Almost three months after her daughter fell to her death from a communications tower 10 miles west of Eden, the mother of 28-year-old Stephanie Gurney has hired an attorney to look into possible negligence causing the wrongful death of her daughter on March 28.
As of yet, no lawsuit has been filed, however Big Spring attorney Robert Miller has been hired to represent plaintiff Lisa Weatherby in the case and is currently in the process of obtaining pictures, police reports and other information to build his case.
Above: Gates to the SBA Communications tower from which Gurney fell are chained and locked. (LIVE! Photo/Chelsea Reinhard)
According to the report from Concho County Deputy Sheriff Abel Quezada, Gurney, her 30-year-old boyfriend Stephen Butler, and his boss, 40-year-old Joseph Grimes, were out at a tower roughly 10 miles west of Eden on March 28 climbing to evaluate Gurney’s ability.
Gurney was a first-time climber, Grimes told the deputy, and he had been watching her to determine whether or not she would be suitable for employment with his tower maintenance company, Jostan Communications.
“We went through safety measures on the ground, before we even got on the tower,” Grimes told Quezada. After his own climb up, Grimes made it safely back to the ground first and was on the phone when he heard a horrific scream from Butler. He then heard Gurney hit the ground after a fall from high above. They immediately dialed 911.
It took Quezada 25 minutes to arrive on scene, and as he pulled into the gate with the narrow road leading up to the tower, an ambulance carrying Gurney left the scene. Medical staff pronounced her dead at the hospital.
An investigation ensued following Gurney’s transport, and Butler and Grimes were interviewed at the hospital. During one of those interviews, Grimes retrieved the harness Gurney was wearing and showed it to deputy Quezada.
“While looking at the harness, Mr. Grimes stated, ‘That hook is not hooked properly,’” Quezada noted in his report. “He then reached for the harness, at which time I (Quezada) informed him that he had to leave it alone. He asked me if he could show me the way it should be hooked. I told Mr. Grimes we had to leave it the way it was.”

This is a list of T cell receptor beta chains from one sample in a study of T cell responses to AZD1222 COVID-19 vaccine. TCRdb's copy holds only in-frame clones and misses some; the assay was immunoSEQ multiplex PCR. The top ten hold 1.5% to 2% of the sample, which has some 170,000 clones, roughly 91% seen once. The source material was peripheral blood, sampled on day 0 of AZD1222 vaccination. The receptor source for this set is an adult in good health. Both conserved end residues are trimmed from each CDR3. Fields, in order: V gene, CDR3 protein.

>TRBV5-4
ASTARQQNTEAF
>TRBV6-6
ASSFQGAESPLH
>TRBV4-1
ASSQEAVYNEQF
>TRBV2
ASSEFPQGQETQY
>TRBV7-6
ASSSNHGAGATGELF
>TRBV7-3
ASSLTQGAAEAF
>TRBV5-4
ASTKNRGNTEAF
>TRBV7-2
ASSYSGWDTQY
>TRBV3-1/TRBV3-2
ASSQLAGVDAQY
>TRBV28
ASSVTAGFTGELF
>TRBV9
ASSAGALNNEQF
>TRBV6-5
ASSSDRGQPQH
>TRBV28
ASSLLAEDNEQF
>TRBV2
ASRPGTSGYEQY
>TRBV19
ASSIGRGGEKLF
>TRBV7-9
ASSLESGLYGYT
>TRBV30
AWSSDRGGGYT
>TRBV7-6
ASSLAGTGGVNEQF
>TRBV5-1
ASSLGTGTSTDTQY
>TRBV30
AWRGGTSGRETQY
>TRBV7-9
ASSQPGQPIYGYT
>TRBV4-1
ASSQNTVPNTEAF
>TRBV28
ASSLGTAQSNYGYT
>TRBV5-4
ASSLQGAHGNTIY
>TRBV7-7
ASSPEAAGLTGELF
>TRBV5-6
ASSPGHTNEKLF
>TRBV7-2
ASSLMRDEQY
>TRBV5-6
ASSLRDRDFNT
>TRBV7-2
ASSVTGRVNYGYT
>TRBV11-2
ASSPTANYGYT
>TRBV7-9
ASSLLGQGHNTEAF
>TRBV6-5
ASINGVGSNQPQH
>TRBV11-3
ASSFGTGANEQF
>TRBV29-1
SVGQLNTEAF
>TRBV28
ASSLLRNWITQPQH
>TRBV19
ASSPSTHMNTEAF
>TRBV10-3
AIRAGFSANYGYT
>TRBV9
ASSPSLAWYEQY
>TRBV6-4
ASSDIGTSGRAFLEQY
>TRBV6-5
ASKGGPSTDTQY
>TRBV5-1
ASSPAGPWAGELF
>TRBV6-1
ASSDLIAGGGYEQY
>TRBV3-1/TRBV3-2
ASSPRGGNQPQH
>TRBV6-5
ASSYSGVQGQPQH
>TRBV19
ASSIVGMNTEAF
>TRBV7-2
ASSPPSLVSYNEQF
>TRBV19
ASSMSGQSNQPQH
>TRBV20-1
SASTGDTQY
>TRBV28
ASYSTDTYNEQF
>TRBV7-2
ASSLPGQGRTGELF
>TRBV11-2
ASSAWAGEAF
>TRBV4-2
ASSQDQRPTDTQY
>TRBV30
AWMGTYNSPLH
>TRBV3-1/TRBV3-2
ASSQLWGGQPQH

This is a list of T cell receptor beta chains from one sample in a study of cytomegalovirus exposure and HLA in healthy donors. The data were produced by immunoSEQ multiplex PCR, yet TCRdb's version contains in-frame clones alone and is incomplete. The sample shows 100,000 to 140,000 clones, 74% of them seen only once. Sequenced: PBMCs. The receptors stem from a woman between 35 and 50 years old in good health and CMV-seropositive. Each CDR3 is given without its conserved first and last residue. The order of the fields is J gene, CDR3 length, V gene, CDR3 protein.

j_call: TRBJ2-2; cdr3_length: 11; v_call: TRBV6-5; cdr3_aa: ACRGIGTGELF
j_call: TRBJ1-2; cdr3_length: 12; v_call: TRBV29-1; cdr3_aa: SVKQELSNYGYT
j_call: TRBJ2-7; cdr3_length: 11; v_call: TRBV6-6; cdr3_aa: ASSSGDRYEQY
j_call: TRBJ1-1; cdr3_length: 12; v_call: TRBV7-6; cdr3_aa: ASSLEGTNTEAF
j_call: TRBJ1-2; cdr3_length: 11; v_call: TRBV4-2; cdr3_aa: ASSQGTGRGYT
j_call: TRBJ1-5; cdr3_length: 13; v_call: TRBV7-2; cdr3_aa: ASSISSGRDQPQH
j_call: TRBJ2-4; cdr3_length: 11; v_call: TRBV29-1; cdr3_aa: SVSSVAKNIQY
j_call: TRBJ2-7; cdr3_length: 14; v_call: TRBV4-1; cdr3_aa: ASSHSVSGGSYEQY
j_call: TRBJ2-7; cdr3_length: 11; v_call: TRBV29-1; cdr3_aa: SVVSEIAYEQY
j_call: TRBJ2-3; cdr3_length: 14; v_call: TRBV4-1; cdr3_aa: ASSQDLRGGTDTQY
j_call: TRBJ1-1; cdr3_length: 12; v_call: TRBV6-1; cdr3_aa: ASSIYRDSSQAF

Concho County called in Texas Ranger Philip Kemp to assist in the investigation, who showed up at the hospital and at the scene later that day. The sheriff’s office then closed their investigation into the fall, ruling it a tragic accident. A question remains, however, as to whether or not Grimes was authorized to use the tower in the first place.
“How the system works is SBA owns the tower,” attorney Robert Miller explained. “They then lease to tenants, kind of like an apartment, and these tenants have equipment that’s on these towers for communications or whatever. And then those tenants have to hire somebody to maintain them if they quit or get lightning strikes or something like that, and this is where this Jostan [comes in]…they, evidently, I am surmising because I don’t know, are the repair type people. Those towers are locked up and there’s a combination lock to get in.”
Two sets of gates, each with padlocks stamped with a sticker bearing the initials of the tower owners, “SBA”, kept the area just off of US 87 secured from the public. And while SBA claims to not know who Jostan Communications is, Grimes, who indeed does run a communications tower maintenance business, claims to not know who leases that particular tower.